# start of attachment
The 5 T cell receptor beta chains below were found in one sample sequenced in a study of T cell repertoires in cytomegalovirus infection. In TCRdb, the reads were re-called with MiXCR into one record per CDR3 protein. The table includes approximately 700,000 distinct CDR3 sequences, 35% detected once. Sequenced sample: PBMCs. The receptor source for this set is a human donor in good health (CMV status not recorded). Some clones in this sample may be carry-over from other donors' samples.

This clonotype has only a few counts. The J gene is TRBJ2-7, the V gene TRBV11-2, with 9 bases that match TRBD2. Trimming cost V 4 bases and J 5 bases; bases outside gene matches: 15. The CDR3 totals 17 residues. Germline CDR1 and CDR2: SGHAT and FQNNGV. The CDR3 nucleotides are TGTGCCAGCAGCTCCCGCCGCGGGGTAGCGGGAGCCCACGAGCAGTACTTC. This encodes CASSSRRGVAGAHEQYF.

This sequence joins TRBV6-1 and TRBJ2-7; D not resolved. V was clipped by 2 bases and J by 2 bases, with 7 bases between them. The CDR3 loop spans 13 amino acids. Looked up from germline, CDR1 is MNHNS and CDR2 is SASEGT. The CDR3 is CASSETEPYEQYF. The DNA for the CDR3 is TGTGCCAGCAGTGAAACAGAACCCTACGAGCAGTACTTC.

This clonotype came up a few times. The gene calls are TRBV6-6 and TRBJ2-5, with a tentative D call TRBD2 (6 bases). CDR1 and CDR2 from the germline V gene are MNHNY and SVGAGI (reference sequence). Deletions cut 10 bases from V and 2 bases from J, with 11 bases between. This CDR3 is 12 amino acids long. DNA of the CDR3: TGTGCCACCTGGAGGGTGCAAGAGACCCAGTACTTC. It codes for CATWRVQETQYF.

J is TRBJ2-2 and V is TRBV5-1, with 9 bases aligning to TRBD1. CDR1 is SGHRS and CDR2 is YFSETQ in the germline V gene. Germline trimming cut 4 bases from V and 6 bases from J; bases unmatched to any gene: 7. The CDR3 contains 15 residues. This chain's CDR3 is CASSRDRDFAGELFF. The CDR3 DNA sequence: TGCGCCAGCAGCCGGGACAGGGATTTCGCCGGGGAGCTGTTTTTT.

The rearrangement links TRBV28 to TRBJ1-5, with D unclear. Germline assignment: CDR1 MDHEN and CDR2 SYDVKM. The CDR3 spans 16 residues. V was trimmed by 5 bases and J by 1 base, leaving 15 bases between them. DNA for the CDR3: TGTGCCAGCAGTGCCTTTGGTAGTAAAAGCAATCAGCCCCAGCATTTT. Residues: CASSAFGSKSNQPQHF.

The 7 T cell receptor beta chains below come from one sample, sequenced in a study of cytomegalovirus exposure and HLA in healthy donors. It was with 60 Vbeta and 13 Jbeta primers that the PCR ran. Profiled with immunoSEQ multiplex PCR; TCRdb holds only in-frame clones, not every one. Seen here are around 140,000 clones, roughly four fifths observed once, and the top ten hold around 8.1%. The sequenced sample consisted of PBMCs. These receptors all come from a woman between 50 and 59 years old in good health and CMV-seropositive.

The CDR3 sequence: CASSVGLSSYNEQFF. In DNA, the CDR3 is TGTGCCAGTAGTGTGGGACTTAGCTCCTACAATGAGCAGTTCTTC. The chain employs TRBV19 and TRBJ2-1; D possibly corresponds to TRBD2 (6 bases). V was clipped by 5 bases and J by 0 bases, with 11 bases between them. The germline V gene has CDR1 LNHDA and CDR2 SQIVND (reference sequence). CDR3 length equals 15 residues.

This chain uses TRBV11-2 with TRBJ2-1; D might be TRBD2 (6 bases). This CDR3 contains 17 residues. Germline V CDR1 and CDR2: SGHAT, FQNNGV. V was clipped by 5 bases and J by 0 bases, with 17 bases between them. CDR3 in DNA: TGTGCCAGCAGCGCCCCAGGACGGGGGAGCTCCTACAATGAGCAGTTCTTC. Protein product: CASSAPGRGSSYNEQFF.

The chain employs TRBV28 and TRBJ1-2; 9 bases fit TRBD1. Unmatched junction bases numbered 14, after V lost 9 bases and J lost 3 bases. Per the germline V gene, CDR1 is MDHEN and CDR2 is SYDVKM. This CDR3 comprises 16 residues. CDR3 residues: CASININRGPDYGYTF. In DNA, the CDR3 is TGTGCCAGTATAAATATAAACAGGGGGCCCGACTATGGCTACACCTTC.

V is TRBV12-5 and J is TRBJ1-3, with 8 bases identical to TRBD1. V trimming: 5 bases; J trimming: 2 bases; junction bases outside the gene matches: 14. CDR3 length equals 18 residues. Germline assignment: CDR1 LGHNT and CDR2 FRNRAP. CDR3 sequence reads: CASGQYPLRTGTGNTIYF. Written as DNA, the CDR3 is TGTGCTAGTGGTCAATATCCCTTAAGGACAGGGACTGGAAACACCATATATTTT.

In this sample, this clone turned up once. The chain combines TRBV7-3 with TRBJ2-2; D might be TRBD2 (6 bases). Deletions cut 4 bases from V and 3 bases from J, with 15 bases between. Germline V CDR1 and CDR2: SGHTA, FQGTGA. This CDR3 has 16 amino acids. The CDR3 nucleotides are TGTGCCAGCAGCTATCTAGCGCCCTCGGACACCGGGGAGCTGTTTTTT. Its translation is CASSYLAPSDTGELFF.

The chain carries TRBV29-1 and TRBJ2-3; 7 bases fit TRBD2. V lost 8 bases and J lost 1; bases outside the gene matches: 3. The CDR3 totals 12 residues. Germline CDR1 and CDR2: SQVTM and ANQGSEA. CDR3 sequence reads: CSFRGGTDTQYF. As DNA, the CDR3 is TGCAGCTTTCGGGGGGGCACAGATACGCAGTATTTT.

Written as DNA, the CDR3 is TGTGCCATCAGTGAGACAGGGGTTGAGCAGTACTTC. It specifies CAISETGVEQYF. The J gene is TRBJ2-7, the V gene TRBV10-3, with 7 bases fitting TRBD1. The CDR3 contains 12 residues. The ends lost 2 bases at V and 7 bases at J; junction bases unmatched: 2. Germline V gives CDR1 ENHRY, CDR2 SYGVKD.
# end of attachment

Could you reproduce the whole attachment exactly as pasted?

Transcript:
The 5 T cell receptor beta chains below were found in one sample sequenced in a study of T cell repertoires in cytomegalovirus infection. In TCRdb, the reads were re-called with MiXCR into one record per CDR3 protein. The table includes approximately 700,000 distinct CDR3 sequences, 35% detected once. Sequenced sample: PBMCs. The receptor source for this set is a human donor in good health (CMV status not recorded). Some clones in this sample may be carry-over from other donors' samples.

This clonotype has only a few counts. The J gene is TRBJ2-7, the V gene TRBV11-2, with 9 bases that match TRBD2. Trimming cost V 4 bases and J 5 bases; bases outside gene matches: 15. The CDR3 totals 17 residues. Germline CDR1 and CDR2: SGHAT and FQNNGV. The CDR3 nucleotides are TGTGCCAGCAGCTCCCGCCGCGGGGTAGCGGGAGCCCACGAGCAGTACTTC. This encodes CASSSRRGVAGAHEQYF.

This sequence joins TRBV6-1 and TRBJ2-7; D not resolved. V was clipped by 2 bases and J by 2 bases, with 7 bases between them. The CDR3 loop spans 13 amino acids. Looked up from germline, CDR1 is MNHNS and CDR2 is SASEGT. The CDR3 is CASSETEPYEQYF. The DNA for the CDR3 is TGTGCCAGCAGTGAAACAGAACCCTACGAGCAGTACTTC.

This clonotype came up a few times. The gene calls are TRBV6-6 and TRBJ2-5, with a tentative D call TRBD2 (6 bases). CDR1 and CDR2 from the germline V gene are MNHNY and SVGAGI (reference sequence). Deletions cut 10 bases from V and 2 bases from J, with 11 bases between. This CDR3 is 12 amino acids long. DNA of the CDR3: TGTGCCACCTGGAGGGTGCAAGAGACCCAGTACTTC. It codes for CATWRVQETQYF.

J is TRBJ2-2 and V is TRBV5-1, with 9 bases aligning to TRBD1. CDR1 is SGHRS and CDR2 is YFSETQ in the germline V gene. Germline trimming cut 4 bases from V and 6 bases from J; bases unmatched to any gene: 7. The CDR3 contains 15 residues. This chain's CDR3 is CASSRDRDFAGELFF. The CDR3 DNA sequence: TGCGCCAGCAGCCGGGACAGGGATTTCGCCGGGGAGCTGTTTTTT.

The rearrangement links TRBV28 to TRBJ1-5, with D unclear. Germline assignment: CDR1 MDHEN and CDR2 SYDVKM. The CDR3 spans 16 residues. V was trimmed by 5 bases and J by 1 base, leaving 15 bases between them. DNA for the CDR3: TGTGCCAGCAGTGCCTTTGGTAGTAAAAGCAATCAGCCCCAGCATTTT. Residues: CASSAFGSKSNQPQHF.

The 7 T cell receptor beta chains below come from one sample, sequenced in a study of cytomegalovirus exposure and HLA in healthy donors. It was with 60 Vbeta and 13 Jbeta primers that the PCR ran. Profiled with immunoSEQ multiplex PCR; TCRdb holds only in-frame clones, not every one. Seen here are around 140,000 clones, roughly four fifths observed once, and the top ten hold around 8.1%. The sequenced sample consisted of PBMCs. These receptors all come from a woman between 50 and 59 years old in good health and CMV-seropositive.

The CDR3 sequence: CASSVGLSSYNEQFF. In DNA, the CDR3 is TGTGCCAGTAGTGTGGGACTTAGCTCCTACAATGAGCAGTTCTTC. The chain employs TRBV19 and TRBJ2-1; D possibly corresponds to TRBD2 (6 bases). V was clipped by 5 bases and J by 0 bases, with 11 bases between them. The germline V gene has CDR1 LNHDA and CDR2 SQIVND (reference sequence). CDR3 length equals 15 residues.

This chain uses TRBV11-2 with TRBJ2-1; D might be TRBD2 (6 bases). This CDR3 contains 17 residues. Germline V CDR1 and CDR2: SGHAT, FQNNGV. V was clipped by 5 bases and J by 0 bases, with 17 bases between them. CDR3 in DNA: TGTGCCAGCAGCGCCCCAGGACGGGGGAGCTCCTACAATGAGCAGTTCTTC. Protein product: CASSAPGRGSSYNEQFF.

The chain employs TRBV28 and TRBJ1-2; 9 bases fit TRBD1. Unmatched junction bases numbered 14, after V lost 9 bases and J lost 3 bases. Per the germline V gene, CDR1 is MDHEN and CDR2 is SYDVKM. This CDR3 comprises 16 residues. CDR3 residues: CASININRGPDYGYTF. In DNA, the CDR3 is TGTGCCAGTATAAATATAAACAGGGGGCCCGACTATGGCTACACCTTC.

V is TRBV12-5 and J is TRBJ1-3, with 8 bases identical to TRBD1. V trimming: 5 bases; J trimming: 2 bases; junction bases outside the gene matches: 14. CDR3 length equals 18 residues. Germline assignment: CDR1 LGHNT and CDR2 FRNRAP. CDR3 sequence reads: CASGQYPLRTGTGNTIYF. Written as DNA, the CDR3 is TGTGCTAGTGGTCAATATCCCTTAAGGACAGGGACTGGAAACACCATATATTTT.

In this sample, this clone turned up once. The chain combines TRBV7-3 with TRBJ2-2; D might be TRBD2 (6 bases). Deletions cut 4 bases from V and 3 bases from J, with 15 bases between. Germline V CDR1 and CDR2: SGHTA, FQGTGA. This CDR3 has 16 amino acids. The CDR3 nucleotides are TGTGCCAGCAGCTATCTAGCGCCCTCGGACACCGGGGAGCTGTTTTTT. Its translation is CASSYLAPSDTGELFF.

The chain carries TRBV29-1 and TRBJ2-3; 7 bases fit TRBD2. V lost 8 bases and J lost 1; bases outside the gene matches: 3. The CDR3 totals 12 residues. Germline CDR1 and CDR2: SQVTM and ANQGSEA. CDR3 sequence reads: CSFRGGTDTQYF. As DNA, the CDR3 is TGCAGCTTTCGGGGGGGCACAGATACGCAGTATTTT.

Written as DNA, the CDR3 is TGTGCCATCAGTGAGACAGGGGTTGAGCAGTACTTC. It specifies CAISETGVEQYF. The J gene is TRBJ2-7, the V gene TRBV10-3, with 7 bases fitting TRBD1. The CDR3 contains 12 residues. The ends lost 2 bases at V and 7 bases at J; junction bases unmatched: 2. Germline V gives CDR1 ENHRY, CDR2 SYGVKD.